dbus-send --print-reply --system --dest=org.freedesktop.DeviceKit.Power /org/freedesktop/DeviceKit/Power org.freedesktop.DeviceKit.Power.Suspend
dbus-send --print-reply --system --dest=org.freedesktop.DeviceKit.Power /org/freedesktop/DeviceKit/Power org.freedesktop.DeviceKit.Power.Hibernate
Under UPower (Ubuntu 10.04+)
dbus-send --print-reply --system --dest=org.freedesktop.UPower /org/freedesktop/UPower org.freedesktop.UPower.Suspend
dbus-send --print-reply --system --dest=org.freedesktop.UPower /org/freedesktop/UPower org.freedesktop.UPower.Hibernate
There are many settings that can affect how g-p-m behaves. In order to understand those it is useful to dump all of the GNOME Power Management related settings:
$ gconftool-2 --recursive-list /apps/gnome-power-manager
You can pipe the output to a file to attach it to a bug report:
$ gconftool-2 --recursive-list /apps/gnome-power-manager > gpm.gconf.values.txt
Resetting to Defaults
In case a configuration option is causing the issue, you can set also all of your g-p-m settings back to their default state:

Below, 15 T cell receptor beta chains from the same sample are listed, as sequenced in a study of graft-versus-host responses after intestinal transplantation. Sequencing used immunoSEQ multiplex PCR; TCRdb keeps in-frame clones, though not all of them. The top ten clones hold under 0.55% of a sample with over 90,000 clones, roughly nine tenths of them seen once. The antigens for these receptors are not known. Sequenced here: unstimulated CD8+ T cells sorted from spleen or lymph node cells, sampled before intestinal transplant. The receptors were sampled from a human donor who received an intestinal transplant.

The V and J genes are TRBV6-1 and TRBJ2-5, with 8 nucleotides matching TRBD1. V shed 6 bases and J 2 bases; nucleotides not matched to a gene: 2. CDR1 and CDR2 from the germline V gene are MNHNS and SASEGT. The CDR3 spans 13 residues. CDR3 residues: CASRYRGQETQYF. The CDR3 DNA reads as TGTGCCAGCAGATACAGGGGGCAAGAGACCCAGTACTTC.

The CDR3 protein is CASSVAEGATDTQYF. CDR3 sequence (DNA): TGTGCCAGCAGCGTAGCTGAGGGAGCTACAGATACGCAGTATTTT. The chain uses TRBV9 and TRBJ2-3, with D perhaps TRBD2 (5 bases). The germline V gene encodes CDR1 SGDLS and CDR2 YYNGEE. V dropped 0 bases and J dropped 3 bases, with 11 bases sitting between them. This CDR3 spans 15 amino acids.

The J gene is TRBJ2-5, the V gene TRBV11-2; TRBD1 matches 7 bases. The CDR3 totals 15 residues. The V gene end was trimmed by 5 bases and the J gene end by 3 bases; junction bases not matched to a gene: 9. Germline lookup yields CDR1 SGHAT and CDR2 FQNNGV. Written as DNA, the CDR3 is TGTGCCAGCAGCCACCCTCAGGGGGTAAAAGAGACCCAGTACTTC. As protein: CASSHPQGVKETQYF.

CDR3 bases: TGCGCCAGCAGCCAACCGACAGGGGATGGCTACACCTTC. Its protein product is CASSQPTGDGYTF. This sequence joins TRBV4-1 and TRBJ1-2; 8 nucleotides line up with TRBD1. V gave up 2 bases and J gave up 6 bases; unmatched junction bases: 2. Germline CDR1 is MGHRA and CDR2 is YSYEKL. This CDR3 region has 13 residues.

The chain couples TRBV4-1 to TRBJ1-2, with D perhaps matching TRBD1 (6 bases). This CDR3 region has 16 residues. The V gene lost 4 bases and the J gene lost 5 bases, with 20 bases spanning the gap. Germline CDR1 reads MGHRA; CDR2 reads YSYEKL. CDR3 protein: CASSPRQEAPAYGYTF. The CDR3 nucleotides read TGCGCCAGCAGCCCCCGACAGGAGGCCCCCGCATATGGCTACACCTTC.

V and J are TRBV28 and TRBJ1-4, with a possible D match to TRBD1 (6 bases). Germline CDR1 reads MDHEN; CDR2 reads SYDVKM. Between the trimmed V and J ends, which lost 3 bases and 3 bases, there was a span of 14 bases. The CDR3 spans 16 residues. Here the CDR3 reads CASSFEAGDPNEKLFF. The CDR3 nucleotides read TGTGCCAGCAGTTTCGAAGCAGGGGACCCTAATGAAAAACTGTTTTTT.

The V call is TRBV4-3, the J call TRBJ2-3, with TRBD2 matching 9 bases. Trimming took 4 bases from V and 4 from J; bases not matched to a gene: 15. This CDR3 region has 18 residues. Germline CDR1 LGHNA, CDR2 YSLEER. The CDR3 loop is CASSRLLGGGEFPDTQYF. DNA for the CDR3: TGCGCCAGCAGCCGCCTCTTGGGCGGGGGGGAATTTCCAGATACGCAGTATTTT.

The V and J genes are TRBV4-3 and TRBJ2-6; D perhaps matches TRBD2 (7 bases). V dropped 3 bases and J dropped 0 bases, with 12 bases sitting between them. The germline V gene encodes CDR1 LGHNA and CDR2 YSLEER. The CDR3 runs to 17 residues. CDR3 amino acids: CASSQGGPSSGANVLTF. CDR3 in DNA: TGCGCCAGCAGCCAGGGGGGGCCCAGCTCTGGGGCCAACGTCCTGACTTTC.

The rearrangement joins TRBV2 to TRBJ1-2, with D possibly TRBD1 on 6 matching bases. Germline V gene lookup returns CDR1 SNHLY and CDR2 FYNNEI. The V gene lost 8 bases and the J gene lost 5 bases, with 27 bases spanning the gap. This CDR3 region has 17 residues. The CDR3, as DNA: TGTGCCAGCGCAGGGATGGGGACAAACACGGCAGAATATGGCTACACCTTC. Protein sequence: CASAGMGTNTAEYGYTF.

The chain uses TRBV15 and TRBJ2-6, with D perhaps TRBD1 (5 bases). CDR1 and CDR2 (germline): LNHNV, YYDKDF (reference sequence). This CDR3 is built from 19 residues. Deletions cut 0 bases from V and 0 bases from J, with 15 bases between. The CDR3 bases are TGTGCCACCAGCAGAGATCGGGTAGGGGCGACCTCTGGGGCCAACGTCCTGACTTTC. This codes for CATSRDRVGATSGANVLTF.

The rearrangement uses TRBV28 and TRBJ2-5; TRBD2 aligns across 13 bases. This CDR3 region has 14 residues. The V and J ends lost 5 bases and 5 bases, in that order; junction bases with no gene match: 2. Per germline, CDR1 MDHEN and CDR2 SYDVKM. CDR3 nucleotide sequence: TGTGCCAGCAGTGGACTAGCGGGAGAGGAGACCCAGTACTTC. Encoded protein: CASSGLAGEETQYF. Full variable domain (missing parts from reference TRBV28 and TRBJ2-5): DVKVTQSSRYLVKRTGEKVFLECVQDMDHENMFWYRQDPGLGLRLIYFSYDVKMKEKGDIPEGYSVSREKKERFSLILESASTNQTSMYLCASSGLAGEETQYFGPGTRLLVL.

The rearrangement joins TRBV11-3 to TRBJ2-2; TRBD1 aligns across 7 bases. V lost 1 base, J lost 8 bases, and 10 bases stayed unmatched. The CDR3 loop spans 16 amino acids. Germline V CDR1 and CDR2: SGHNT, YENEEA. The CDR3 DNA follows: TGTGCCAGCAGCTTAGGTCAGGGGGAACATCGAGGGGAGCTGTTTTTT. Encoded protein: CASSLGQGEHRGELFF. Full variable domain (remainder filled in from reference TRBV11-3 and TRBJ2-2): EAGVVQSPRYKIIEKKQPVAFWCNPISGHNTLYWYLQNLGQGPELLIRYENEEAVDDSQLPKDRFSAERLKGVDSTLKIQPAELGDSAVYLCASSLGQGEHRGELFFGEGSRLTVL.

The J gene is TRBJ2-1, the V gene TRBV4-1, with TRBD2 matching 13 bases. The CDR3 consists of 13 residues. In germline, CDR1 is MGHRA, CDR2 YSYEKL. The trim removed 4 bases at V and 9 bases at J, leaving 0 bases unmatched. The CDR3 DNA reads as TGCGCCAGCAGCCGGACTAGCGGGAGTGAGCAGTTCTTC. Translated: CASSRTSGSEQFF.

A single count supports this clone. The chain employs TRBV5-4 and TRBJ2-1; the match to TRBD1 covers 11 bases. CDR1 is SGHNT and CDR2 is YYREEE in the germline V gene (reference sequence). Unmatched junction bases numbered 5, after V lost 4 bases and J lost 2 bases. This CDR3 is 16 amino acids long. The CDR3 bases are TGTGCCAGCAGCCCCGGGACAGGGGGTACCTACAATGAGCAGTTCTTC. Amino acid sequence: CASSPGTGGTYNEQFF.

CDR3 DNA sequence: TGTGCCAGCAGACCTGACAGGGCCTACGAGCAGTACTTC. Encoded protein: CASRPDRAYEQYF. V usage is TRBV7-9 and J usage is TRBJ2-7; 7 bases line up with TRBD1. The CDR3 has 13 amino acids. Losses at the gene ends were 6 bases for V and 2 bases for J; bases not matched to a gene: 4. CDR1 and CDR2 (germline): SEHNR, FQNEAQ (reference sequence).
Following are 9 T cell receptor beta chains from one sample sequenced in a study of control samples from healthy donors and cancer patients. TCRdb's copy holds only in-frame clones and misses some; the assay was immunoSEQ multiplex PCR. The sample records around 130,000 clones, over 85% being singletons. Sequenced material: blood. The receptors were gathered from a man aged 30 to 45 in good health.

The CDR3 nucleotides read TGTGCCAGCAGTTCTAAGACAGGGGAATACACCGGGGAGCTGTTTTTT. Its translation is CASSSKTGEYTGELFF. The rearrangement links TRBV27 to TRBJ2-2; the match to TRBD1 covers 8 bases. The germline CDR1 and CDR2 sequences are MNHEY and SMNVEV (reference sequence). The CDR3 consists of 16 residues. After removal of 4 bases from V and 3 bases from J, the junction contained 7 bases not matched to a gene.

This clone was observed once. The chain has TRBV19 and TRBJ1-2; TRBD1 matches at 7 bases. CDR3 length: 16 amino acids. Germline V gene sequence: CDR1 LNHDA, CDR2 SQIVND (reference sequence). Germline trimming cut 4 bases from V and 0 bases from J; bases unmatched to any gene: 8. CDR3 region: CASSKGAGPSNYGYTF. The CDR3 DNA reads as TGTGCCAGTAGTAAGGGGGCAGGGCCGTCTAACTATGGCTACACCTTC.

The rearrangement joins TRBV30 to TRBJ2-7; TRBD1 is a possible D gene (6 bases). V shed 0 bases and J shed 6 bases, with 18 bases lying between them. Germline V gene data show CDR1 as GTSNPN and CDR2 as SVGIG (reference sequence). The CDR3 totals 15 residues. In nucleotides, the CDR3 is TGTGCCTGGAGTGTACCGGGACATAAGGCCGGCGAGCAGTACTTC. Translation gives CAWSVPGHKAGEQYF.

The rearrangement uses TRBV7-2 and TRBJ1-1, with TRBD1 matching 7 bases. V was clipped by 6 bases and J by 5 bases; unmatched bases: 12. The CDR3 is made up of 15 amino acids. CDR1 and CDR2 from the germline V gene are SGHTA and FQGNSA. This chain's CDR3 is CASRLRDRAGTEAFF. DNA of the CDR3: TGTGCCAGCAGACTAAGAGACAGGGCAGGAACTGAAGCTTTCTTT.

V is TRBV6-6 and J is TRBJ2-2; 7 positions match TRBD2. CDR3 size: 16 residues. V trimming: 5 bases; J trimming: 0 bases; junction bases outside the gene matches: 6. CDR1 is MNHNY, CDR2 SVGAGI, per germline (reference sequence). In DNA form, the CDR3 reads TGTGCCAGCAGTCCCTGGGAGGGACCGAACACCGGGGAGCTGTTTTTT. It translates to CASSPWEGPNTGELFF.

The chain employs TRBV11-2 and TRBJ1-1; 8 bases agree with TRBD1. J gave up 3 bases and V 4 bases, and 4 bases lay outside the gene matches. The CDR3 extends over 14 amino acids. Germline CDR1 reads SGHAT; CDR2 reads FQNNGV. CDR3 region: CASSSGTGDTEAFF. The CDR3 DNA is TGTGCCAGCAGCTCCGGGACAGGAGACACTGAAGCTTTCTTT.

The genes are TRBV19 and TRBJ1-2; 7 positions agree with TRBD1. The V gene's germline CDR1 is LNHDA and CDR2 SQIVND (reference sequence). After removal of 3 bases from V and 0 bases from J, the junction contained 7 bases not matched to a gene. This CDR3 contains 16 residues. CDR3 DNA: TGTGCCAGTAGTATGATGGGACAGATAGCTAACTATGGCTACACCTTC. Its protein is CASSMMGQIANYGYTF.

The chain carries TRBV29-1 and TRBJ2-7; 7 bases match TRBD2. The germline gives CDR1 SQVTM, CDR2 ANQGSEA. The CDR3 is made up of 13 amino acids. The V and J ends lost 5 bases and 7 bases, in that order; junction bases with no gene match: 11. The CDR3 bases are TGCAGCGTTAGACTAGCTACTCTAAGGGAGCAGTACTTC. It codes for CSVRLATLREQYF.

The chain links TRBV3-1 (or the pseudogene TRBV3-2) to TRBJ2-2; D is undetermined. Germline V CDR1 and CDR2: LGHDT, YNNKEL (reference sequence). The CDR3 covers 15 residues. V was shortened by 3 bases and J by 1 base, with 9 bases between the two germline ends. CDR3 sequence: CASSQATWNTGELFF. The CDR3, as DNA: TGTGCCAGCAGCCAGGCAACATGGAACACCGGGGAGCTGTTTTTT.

$ gconftool-2 --recursive-list /apps/gnome-power-manager > gpm.gconf.values.txt $ gconftool-2 --recursive-unset /apps/gnome-power-manager
If this fixes your problem it is useful to know which values changed. You can do this by executing a diff on the two captures:
$ gconftool-2 --recursive-list /apps/gnome-power-manager > gpm.gconf.default.values.txt $ diff -u gpm.gconf.values.txt gpm.gconf.default.values.txt
This will tell you which values were customized before they were unset.
NOTE: Long time Ubuntu users should not be surprised if this unsets a bunch of values. Over time g-p-m has stopped using several values that may be set in your system. This is done on purpose in case you use multiple systems with different versions of Ubuntu. Unsetting won't cause a problem in this case as on all systems they'll be reset to default.
Getting info from g-p-m
GNOME Power Manager also has its own debugging mode that can be used to see what it is thinking internally. This is useful for particularly puzzling bugs.
Warning: When doing this it's recommended that you turn off session saving or doing it on a clean login or as another user on your system.
To get the debugging information from g-p-m, execute the following command: